AG: You were doing very well as a trader in your previous job. How did you decide to make such a dramatic switch, into an asset with which you had less experience?

AGB: “I had built up some savings from work, and I wanted more control and flexibility over my time, priorities, and the nature of my work as a whole. I was browsing Facebook one night, and someone had linked to an article about inefficiencies in the crypto market, so I decided to take a closer look. After that, I just tried out trading, first with money that I could afford to lose, then with larger amounts as I got more confident.”

AG: Did you start out well, or was there a steep learning curve before the trades began to work out?

AGB: “I started out with Bitcoin futures, nothing too complicated, and I think that my initial ideas were well-conceived. I generally profited from the beginning. That said, I did make quite a few mistakes starting out, which were more ‘missed opportunity’ than ‘losing money’. I expected to see certain efficiencies in crypto that would have existed in any other market, and later discovered that those didn’t yet exist.”

[Throughout his trading career, Alex has specialized in “market-making” — offering to buy and sell a wide range of assets, making a profit on the spread, and creating liquidity in markets, giving other participants greater flexibility with their own trades. Smaller markets have less liquidity, and therefore offer greater opportunity for market-makers like Alex to profit.]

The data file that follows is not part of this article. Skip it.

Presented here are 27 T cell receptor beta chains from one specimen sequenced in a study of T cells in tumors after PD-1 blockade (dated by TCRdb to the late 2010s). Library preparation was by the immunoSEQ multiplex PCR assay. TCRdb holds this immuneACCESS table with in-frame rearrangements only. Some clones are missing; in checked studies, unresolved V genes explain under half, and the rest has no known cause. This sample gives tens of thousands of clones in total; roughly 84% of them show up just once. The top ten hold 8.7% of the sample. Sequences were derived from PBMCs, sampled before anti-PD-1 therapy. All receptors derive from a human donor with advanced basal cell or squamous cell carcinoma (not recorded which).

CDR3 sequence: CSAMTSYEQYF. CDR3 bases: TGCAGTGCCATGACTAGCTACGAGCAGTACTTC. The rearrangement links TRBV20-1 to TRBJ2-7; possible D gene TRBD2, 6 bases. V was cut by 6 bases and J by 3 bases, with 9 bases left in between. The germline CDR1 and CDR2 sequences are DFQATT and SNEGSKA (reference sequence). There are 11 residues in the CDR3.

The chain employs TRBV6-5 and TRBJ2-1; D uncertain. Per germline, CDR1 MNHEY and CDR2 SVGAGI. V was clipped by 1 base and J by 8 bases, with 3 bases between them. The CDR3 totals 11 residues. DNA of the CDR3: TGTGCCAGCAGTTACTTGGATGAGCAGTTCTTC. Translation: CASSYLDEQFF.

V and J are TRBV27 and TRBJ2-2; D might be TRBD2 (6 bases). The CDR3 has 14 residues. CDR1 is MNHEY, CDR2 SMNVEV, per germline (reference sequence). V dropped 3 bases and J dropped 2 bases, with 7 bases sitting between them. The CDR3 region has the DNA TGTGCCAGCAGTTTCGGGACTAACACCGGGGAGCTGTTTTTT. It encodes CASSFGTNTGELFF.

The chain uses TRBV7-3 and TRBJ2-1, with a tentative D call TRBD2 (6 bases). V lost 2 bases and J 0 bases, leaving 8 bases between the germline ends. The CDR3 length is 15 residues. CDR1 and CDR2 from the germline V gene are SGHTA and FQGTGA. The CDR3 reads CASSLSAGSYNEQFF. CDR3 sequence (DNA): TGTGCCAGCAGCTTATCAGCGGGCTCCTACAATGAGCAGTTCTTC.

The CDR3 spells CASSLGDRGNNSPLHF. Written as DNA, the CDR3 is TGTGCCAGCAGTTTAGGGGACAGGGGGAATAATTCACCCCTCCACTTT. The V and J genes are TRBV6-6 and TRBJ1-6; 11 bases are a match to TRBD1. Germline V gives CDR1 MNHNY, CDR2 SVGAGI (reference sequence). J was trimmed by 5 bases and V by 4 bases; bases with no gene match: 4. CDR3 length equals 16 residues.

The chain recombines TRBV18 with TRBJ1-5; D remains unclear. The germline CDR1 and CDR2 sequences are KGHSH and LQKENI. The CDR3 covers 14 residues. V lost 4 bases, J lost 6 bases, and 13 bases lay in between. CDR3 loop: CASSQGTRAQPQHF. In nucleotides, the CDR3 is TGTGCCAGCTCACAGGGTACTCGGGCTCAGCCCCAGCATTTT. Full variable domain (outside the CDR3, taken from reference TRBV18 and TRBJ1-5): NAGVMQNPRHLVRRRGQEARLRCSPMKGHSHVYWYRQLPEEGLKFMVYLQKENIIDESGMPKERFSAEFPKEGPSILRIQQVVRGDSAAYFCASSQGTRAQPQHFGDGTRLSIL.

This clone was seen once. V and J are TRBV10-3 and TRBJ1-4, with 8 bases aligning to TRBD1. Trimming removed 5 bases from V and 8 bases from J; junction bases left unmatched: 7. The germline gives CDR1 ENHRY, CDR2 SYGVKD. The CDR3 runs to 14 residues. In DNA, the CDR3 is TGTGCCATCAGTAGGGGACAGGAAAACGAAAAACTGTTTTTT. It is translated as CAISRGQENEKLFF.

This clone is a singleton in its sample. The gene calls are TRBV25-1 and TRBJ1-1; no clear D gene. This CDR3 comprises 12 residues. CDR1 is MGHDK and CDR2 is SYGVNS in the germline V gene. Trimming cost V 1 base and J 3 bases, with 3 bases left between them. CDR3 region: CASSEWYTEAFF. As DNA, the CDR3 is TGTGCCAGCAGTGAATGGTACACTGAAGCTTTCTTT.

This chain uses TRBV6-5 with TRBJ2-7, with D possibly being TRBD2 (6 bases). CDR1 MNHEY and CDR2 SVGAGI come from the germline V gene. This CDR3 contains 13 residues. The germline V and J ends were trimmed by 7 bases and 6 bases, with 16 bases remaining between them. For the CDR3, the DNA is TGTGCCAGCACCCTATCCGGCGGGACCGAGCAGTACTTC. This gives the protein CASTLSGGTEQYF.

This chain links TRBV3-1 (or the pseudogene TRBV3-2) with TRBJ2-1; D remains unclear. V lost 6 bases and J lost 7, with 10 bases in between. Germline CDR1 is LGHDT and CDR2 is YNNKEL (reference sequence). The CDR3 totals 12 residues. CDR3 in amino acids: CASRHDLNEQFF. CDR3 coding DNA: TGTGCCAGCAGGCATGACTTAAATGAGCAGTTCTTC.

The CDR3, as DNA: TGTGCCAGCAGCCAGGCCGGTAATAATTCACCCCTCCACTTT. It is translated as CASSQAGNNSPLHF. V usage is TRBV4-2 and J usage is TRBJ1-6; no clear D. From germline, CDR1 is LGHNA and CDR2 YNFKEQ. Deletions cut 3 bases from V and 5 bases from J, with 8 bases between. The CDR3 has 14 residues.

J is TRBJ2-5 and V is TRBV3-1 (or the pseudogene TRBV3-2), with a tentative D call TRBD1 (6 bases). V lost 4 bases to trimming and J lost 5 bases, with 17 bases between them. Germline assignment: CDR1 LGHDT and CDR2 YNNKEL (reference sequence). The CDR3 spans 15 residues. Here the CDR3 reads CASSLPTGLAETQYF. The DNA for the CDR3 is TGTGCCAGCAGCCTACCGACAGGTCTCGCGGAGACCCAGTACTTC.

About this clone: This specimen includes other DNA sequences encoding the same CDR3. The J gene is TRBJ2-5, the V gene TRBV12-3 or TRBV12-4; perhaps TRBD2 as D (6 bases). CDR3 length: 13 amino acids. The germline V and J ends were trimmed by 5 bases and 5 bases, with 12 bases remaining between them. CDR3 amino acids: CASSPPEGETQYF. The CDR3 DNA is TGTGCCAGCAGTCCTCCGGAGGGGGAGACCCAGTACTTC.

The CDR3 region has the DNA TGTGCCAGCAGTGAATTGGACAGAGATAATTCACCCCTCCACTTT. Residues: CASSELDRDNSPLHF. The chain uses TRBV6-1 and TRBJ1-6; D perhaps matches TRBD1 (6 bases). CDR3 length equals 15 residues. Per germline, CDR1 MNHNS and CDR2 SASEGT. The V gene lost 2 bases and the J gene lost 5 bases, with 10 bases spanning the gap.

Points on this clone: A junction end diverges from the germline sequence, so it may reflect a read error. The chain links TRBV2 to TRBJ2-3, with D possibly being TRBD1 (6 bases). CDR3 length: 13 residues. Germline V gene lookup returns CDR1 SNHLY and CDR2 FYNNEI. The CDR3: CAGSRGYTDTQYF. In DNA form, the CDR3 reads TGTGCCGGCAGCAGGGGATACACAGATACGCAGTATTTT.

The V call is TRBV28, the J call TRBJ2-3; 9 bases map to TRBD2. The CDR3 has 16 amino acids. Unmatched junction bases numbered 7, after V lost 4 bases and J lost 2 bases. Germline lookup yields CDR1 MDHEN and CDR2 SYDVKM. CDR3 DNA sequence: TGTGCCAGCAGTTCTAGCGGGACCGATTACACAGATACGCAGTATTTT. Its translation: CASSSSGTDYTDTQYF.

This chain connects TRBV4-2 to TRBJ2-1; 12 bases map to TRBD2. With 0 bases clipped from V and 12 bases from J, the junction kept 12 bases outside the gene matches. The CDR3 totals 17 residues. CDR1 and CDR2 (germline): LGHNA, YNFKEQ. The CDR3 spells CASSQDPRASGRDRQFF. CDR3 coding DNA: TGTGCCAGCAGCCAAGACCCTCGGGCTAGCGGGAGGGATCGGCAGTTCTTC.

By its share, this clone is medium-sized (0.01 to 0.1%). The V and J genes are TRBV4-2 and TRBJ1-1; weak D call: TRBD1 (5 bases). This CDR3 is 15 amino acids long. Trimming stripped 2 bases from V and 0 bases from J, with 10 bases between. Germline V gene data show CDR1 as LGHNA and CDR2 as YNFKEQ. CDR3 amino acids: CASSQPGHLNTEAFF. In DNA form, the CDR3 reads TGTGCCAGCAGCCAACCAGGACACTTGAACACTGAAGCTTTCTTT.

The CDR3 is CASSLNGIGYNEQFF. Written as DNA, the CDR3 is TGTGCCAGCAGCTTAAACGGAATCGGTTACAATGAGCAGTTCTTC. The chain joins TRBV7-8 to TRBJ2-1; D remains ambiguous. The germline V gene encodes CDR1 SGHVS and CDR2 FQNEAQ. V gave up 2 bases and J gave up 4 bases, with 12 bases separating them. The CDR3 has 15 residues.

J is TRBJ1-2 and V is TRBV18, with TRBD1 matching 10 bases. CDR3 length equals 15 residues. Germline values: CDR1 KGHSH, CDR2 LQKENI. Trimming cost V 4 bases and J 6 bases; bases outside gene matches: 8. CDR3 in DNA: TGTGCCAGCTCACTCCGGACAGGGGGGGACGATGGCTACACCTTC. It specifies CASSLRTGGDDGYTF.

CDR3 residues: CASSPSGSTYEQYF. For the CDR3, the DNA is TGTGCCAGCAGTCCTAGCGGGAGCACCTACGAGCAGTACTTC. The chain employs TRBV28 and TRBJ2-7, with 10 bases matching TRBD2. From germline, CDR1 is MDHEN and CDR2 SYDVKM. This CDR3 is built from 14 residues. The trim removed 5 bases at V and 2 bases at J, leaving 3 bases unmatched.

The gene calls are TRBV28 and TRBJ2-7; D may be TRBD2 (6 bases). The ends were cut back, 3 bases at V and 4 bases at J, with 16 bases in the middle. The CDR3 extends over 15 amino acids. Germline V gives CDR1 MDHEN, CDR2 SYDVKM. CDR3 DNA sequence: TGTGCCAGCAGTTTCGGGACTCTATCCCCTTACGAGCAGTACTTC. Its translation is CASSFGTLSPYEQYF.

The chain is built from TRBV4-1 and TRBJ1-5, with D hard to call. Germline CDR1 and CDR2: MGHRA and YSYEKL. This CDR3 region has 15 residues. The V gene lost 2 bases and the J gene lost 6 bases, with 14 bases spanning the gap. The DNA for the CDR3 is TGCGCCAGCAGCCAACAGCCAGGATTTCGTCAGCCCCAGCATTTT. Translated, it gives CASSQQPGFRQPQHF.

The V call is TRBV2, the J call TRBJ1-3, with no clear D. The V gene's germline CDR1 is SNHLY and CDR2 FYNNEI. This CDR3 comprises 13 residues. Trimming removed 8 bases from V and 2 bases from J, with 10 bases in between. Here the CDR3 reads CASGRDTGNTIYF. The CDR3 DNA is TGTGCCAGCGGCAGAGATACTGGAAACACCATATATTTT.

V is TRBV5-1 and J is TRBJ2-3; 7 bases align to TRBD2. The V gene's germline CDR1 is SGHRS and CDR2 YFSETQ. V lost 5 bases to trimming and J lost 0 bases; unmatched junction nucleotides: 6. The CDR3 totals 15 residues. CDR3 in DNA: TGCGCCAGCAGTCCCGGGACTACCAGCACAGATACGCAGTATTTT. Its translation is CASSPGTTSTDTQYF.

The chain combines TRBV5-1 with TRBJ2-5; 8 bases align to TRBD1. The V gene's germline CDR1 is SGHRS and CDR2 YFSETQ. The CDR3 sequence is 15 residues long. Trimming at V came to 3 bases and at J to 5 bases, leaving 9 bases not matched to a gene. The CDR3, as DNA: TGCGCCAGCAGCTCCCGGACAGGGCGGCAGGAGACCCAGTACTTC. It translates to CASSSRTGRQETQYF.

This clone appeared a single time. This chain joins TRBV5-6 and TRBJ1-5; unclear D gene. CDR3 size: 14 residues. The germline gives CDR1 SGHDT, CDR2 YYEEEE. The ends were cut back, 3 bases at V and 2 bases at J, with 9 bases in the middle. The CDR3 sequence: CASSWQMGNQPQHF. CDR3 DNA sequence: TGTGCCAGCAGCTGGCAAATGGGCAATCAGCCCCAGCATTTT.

AG: You probably won’t tell me, but I have to ask: What’s the secret to your success? How have you been able to scale up so quickly?

AGB: “I focus on doing a large volume of trades but keeping my positions small. Many of my trades make small amounts of money and make up for their size by sheer numbers. I don’t want one bad call on a larger position to overwhelm the upside from the many small trades.”

AG: What does a day in your work life look like, given that you manage algorithms rather than making trades yourself?

AGB: “It’s a continuous cycle. I spend some of my time keeping an eye on the positions I’m holding, to make sure the algorithms don’t run off and do something unreasonable. With automated trading, it’s easy for a small mistake to become a big mistake rather quickly.

“I also try to keep up with the wider world of crypto. It’s been a busy few months! A lot of the news that’s come out recently has had effects on pricing, so I find myself checking the news cycle continuously. At my previous job, I worked mostly when the London markets were open, but crypto markets are always open. The hard thing is finding the discipline to switch off for a while and stop working, since I know I’ll just have to catch up again.”